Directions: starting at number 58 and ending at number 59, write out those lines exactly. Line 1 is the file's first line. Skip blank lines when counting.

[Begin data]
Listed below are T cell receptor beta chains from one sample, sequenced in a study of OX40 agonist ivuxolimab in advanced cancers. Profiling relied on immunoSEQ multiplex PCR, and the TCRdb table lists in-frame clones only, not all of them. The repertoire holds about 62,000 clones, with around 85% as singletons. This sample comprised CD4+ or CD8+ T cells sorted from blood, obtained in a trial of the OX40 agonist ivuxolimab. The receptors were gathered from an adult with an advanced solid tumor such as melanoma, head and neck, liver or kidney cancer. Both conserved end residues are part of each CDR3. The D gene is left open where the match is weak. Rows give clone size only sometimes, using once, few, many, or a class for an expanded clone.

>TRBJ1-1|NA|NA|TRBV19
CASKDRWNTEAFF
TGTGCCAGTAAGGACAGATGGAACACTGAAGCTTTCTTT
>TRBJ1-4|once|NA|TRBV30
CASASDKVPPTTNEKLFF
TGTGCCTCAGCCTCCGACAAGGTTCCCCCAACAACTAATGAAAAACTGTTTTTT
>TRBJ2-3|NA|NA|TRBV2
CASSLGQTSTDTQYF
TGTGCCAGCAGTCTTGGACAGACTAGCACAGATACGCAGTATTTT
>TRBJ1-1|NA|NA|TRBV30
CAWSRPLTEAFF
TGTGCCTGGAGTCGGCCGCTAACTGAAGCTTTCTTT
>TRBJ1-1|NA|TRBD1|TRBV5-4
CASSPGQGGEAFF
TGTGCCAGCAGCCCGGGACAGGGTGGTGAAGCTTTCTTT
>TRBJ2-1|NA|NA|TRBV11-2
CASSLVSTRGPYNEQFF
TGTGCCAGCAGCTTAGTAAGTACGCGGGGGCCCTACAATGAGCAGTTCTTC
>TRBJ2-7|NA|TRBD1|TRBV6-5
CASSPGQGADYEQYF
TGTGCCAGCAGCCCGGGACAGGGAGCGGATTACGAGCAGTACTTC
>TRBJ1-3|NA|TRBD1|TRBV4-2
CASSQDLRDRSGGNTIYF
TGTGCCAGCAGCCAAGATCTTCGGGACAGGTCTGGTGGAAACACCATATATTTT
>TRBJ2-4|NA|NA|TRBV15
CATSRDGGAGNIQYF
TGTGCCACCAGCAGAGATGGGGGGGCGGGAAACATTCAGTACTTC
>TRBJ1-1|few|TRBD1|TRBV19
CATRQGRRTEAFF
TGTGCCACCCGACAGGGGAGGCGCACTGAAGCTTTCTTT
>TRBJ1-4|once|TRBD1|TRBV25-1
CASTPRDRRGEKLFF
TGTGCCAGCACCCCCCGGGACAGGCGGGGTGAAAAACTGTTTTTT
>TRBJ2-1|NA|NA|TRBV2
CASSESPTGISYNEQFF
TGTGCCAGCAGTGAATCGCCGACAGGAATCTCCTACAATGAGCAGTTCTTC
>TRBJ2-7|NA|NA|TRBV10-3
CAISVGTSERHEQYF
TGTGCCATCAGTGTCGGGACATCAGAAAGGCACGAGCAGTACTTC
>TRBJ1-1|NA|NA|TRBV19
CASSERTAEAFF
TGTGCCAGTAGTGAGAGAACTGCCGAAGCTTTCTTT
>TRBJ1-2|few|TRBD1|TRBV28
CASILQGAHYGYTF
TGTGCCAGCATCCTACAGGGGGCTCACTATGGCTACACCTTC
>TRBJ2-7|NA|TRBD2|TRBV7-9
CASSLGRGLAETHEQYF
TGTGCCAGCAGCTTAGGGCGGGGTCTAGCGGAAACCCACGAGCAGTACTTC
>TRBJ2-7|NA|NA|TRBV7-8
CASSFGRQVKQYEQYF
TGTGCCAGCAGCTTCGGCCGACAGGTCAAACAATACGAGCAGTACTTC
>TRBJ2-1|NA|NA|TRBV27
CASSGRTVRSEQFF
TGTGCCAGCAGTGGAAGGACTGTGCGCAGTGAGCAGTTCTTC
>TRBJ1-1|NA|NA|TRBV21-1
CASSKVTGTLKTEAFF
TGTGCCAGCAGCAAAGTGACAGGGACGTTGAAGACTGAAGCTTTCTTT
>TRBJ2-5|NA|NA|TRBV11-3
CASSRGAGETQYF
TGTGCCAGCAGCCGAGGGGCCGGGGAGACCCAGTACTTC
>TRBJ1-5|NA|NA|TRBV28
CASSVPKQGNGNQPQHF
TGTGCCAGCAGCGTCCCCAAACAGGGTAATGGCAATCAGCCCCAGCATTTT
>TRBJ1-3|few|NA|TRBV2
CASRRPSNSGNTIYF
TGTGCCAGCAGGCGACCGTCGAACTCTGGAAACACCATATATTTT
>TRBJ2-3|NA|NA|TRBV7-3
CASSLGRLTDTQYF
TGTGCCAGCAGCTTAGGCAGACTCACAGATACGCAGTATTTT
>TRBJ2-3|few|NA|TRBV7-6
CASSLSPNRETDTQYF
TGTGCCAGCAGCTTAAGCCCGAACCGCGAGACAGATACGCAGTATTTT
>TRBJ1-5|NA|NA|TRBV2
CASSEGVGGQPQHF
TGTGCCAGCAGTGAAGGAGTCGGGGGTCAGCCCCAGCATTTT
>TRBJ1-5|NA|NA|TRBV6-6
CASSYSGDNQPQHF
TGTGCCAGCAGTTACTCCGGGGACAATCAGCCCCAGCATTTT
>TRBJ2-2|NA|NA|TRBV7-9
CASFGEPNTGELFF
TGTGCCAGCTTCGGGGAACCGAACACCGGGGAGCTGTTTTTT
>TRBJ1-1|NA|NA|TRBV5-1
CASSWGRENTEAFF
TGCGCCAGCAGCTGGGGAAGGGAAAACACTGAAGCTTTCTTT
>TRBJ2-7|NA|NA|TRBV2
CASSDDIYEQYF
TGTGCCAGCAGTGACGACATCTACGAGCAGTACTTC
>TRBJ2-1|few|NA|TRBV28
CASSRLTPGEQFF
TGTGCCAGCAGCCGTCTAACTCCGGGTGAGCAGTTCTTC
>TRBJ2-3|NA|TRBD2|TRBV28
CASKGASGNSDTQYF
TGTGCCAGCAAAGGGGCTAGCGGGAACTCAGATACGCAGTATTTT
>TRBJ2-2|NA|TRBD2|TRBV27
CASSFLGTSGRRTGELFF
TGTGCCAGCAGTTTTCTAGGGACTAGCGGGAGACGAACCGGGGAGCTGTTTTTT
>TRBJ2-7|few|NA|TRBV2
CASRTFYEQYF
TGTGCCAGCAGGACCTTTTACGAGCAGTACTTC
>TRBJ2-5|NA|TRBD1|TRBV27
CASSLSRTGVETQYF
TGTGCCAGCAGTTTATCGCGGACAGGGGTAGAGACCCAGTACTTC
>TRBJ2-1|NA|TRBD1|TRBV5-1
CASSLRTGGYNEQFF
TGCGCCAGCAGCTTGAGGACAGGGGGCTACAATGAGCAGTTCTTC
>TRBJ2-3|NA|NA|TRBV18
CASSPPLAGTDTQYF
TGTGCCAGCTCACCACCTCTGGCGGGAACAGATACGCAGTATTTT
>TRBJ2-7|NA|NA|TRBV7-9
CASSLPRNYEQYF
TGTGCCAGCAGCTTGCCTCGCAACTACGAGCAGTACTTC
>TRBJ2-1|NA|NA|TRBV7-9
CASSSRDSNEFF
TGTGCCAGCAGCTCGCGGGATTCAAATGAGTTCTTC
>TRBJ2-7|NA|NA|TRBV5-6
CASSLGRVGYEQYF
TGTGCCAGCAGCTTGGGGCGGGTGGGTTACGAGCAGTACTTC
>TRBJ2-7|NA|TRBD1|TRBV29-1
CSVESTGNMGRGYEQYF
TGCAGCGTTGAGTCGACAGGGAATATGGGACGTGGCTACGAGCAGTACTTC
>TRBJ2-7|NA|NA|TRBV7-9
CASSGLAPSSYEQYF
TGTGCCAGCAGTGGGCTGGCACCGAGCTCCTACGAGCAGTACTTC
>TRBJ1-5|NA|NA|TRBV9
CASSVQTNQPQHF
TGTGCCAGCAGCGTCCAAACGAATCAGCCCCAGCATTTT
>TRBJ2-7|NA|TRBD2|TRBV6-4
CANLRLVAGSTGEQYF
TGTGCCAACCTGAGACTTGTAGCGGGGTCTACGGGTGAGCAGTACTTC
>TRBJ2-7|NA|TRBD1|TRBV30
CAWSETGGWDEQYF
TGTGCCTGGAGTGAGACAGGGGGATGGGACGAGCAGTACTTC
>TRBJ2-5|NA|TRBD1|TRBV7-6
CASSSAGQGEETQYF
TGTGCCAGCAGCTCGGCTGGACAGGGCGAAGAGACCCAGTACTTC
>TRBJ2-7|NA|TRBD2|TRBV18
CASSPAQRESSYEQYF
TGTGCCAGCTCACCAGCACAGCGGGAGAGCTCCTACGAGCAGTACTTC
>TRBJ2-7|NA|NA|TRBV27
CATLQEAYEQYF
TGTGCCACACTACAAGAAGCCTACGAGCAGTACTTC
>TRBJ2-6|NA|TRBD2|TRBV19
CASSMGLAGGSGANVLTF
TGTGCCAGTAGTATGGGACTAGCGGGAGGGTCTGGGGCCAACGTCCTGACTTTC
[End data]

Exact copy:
TGTGCCAGCAGCAAAGTGACAGGGACGTTGAAGACTGAAGCTTTCTTT
>TRBJ2-5|NA|NA|TRBV11-3